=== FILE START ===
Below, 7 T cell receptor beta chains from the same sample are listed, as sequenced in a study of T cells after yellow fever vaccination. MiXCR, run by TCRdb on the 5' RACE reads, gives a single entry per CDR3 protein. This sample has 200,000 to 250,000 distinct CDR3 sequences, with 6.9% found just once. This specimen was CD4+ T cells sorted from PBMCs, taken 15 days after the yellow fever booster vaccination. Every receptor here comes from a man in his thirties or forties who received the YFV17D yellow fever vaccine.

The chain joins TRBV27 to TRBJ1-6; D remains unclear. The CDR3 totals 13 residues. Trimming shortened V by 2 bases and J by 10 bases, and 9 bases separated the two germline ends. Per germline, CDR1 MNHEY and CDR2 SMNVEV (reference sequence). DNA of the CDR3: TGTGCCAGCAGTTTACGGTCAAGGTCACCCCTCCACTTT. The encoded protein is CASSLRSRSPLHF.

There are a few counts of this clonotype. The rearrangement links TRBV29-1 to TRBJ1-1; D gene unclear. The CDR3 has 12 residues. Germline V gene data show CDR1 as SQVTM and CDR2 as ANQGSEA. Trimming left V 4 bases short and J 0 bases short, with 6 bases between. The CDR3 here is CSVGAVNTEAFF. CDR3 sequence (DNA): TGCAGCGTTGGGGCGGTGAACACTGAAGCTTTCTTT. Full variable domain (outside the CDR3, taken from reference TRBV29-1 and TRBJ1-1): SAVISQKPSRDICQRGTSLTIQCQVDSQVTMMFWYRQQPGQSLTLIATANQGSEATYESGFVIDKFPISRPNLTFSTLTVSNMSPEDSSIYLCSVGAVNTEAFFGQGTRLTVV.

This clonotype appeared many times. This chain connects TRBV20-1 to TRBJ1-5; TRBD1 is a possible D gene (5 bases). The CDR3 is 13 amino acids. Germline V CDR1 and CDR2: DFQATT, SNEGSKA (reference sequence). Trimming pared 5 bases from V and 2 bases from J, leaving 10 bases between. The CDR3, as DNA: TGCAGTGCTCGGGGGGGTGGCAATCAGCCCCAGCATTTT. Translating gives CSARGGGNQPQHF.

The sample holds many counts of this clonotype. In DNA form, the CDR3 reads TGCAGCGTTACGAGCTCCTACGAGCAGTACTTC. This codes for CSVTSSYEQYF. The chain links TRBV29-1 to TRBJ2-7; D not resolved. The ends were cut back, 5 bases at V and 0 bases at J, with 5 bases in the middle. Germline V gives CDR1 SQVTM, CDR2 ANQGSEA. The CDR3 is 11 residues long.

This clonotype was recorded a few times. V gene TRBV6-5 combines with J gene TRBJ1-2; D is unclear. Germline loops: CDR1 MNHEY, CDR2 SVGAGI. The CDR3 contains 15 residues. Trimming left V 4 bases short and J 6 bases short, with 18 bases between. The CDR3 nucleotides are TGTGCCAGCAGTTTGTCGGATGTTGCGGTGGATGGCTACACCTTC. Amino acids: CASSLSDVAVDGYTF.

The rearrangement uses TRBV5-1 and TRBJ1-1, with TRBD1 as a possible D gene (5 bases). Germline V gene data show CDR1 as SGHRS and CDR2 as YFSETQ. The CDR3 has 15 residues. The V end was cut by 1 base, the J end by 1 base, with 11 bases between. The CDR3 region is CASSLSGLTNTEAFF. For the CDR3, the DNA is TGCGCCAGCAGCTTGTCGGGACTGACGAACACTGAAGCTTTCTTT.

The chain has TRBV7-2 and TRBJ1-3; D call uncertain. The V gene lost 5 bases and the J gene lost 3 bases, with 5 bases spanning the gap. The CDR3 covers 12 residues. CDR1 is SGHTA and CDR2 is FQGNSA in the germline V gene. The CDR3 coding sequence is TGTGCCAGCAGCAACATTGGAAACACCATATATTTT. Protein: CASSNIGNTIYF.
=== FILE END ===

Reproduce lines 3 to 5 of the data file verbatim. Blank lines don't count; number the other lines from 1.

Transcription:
There are a few counts of this clonotype. The rearrangement links TRBV29-1 to TRBJ1-1; D gene unclear. The CDR3 has 12 residues. Germline V gene data show CDR1 as SQVTM and CDR2 as ANQGSEA. Trimming left V 4 bases short and J 0 bases short, with 6 bases between. The CDR3 here is CSVGAVNTEAFF. CDR3 sequence (DNA): TGCAGCGTTGGGGCGGTGAACACTGAAGCTTTCTTT. Full variable domain (outside the CDR3, taken from reference TRBV29-1 and TRBJ1-1): SAVISQKPSRDICQRGTSLTIQCQVDSQVTMMFWYRQQPGQSLTLIATANQGSEATYESGFVIDKFPISRPNLTFSTLTVSNMSPEDSSIYLCSVGAVNTEAFFGQGTRLTVV.

This clonotype appeared many times. This chain connects TRBV20-1 to TRBJ1-5; TRBD1 is a possible D gene (5 bases). The CDR3 is 13 amino acids. Germline V CDR1 and CDR2: DFQATT, SNEGSKA (reference sequence). Trimming pared 5 bases from V and 2 bases from J, leaving 10 bases between. The CDR3, as DNA: TGCAGTGCTCGGGGGGGTGGCAATCAGCCCCAGCATTTT. Translating gives CSARGGGNQPQHF.

The sample holds many counts of this clonotype. In DNA form, the CDR3 reads TGCAGCGTTACGAGCTCCTACGAGCAGTACTTC. This codes for CSVTSSYEQYF. The chain links TRBV29-1 to TRBJ2-7; D not resolved. The ends were cut back, 5 bases at V and 0 bases at J, with 5 bases in the middle. Germline V gives CDR1 SQVTM, CDR2 ANQGSEA. The CDR3 is 11 residues long.